The so-called Julian calendar is almost, but not quite, identical to the current western calendar. The current calendar, the Gregorian calendar from the 16th century, has shortened Caesar’s average year by 0,0075 days, which means that the Gregorian calendar skips a leap day in 3 out of every 400 years.
This means that with the exception of ‑0,0075 days in a year, we use the same calendar as the one Julius Caesar introduced.
But let’s head back to Roman politics:
Caesar’s power only grew. Disagreement with his rule in combination with a fear of him wanting to overthrow the Republic and establish a monarchy began to spread amongst the Roman aristocracy and many senators.
These men thus took it upon themselves to save the Republic by assassinating Julius Caesar in the senate on the infamous day the 15th of March 44 B.C. also known as the Ides of March.
Julius Caesar was stabbed 23 times.
Two years later, he was the first Roman to be deified by being granted the title Divus (“Divine”): Divus Iulius.
Works of Julius Caesar
Caesar is famously known as the military general, the politician, and the dictator we have been discussing. What is perhaps less known to those who do not study Latin is that Caesar was regarded as one of the best orators and prose authors of his time. Even Cicero – who rarely agreed with Caesar – held him in high regard on this point and put these words into the mouth of Atticus in his work Brutus:
“illum omnium fere oratorum Latine loqui elegantissime”— Cicero, Brutus, lxxii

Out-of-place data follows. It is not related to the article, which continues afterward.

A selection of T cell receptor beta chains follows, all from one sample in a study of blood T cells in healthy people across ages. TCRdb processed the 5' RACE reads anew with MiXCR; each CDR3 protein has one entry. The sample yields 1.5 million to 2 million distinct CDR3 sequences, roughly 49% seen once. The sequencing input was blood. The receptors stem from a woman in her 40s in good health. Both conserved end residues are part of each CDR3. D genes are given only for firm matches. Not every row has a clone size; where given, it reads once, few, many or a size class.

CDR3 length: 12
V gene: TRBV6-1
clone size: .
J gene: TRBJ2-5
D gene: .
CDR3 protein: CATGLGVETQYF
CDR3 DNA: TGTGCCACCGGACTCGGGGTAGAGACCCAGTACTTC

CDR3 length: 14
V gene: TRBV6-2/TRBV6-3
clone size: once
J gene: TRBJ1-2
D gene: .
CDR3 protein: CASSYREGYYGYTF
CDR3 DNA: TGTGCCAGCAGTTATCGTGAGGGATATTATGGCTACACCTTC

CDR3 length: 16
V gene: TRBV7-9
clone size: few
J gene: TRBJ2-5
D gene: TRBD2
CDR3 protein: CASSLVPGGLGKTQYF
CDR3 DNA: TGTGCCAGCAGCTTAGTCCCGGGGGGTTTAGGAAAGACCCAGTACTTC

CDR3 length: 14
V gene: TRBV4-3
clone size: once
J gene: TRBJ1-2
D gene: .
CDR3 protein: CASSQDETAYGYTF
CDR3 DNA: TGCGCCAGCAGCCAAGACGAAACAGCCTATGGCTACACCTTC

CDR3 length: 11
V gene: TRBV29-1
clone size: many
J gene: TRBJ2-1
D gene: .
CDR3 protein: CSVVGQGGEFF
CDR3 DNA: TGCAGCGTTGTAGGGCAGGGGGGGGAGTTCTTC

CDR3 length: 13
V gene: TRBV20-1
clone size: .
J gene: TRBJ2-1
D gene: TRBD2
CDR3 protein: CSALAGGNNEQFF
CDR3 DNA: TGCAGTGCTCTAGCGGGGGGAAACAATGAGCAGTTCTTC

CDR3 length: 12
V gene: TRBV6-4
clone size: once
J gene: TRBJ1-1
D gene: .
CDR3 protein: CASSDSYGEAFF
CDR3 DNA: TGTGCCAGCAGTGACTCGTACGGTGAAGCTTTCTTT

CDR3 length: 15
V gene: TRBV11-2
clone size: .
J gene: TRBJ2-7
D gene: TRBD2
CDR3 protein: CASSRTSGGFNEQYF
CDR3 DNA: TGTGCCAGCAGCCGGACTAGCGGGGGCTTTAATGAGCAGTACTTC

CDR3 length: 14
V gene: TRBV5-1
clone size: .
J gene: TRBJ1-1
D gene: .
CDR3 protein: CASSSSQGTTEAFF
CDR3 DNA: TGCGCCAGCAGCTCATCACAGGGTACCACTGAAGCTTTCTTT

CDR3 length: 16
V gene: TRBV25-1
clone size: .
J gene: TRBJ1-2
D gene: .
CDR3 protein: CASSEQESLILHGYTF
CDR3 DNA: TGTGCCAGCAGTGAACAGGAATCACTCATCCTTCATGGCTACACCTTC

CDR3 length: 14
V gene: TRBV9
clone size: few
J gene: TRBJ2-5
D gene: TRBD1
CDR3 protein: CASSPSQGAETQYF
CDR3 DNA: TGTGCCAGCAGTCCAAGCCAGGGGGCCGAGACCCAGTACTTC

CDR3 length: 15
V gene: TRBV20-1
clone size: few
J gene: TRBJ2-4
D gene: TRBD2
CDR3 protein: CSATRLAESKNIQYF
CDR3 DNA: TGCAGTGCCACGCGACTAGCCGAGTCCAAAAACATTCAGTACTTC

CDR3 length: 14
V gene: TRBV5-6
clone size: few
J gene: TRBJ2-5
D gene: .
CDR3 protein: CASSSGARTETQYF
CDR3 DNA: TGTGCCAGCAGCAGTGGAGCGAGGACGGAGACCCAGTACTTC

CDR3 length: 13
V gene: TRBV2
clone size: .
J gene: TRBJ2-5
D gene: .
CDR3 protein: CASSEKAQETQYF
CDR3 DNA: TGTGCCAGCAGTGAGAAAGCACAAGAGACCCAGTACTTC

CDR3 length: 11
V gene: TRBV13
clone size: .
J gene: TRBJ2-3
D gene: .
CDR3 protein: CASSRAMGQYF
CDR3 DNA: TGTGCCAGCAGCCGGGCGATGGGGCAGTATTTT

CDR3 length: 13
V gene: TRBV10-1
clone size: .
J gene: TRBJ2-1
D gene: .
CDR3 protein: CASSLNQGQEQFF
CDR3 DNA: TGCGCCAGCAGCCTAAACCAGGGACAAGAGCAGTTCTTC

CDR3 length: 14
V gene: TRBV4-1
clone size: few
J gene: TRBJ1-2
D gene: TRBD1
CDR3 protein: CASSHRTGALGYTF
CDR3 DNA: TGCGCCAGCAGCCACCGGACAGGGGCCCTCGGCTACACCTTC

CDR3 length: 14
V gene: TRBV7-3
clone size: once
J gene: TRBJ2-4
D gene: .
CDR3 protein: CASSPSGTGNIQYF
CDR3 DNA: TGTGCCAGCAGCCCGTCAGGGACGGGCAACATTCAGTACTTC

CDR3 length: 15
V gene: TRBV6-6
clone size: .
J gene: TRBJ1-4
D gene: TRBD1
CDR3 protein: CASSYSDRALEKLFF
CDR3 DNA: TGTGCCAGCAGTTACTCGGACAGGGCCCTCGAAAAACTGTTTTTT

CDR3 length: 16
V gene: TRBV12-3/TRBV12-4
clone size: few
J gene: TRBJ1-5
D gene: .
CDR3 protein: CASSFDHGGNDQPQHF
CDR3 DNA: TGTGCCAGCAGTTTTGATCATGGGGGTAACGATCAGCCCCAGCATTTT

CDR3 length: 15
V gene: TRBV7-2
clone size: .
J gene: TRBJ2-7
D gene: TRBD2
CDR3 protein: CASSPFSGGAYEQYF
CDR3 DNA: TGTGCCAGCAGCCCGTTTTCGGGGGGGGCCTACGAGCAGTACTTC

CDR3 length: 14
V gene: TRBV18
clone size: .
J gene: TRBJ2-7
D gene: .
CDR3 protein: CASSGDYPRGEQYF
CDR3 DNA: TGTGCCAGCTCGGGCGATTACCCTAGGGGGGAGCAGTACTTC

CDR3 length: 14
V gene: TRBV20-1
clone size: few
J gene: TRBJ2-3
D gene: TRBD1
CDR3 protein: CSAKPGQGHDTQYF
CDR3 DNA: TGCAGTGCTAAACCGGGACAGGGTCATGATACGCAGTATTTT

“of all our orators he is the purest user of the Latin tongue”
Unfortunately, Caesar did not, unlike Cicero, publish his speeches.
What we have left from Caesar’s writing are his two commentaries of war:
- Commentarii de Bello Gallico, about the years of his campaigning in Gaul and Britain.
- Commentarii de Bello Civilii, about the civil war with Pompey.
A few letters of his also remain as insertions in Cicero’s correspondence to Atticus.
But Caesar also wrote a grammatical work on analogy, a travel poem, a praise of Hercules, a collection of apothegms, a tragedy called Oedipus, and a work on astronomy. None of these have come down to us.
In this chapter of 2000 years of Latin Prose, we shall turn our attention to one of his commentaries on war: De Bello Gallico.
De Bello Gallico contains eight books with each book covering, more or less, one year of Caesar’s campaigns in Gaul (modern France) and southern Britain. This match of one book to one year contributed to the long-lasting belief that De Bello Gallico was written continuously throughout the war. It was believed that the books were written and published annually, almost like “reports from the front”. There is some evidence that Caesar did send reports to the senate, though De Bello Gallico was not it.
No, De Bello Gallico seems instead to have been written all at once, most likely with reports and notes at hand, during the winter of 52–51 B.C.
Book eight, however, was most likely not written by Caesar himself but is believed to have been put together by one of his legates, Aulus Hirtius.
De Bello Gallico is known to most Latin students as it is virtually always part of the curriculum. However, many students only get to read the first part of the first book. We, on the other hand, shall, in today’s Chapter of 2000 years of Latin prose, turn to book five and a passage describing two of Caesar’s centurions: Titus Pullo and Lucius Vorenus. These two have lately been made famous through the TV series Rome; however, the characters in the series are only loosely made up by the men Caesar is describing.
The real Pullo and Vorenus belonged to the garrison of Quintus Tullius Cicero, Cicero’s brother, and in the passage which we will read today their garrison had come under siege. Caesar speaks of the men’s rivalry but also of their bravery. Through their story, we get a glimpse of Romans at war, a chaotic battlefield, and what was considered brave and applaudable to a Roman such as Caesar.
written by Amelie Rosengren, M.A.
Further reading and resources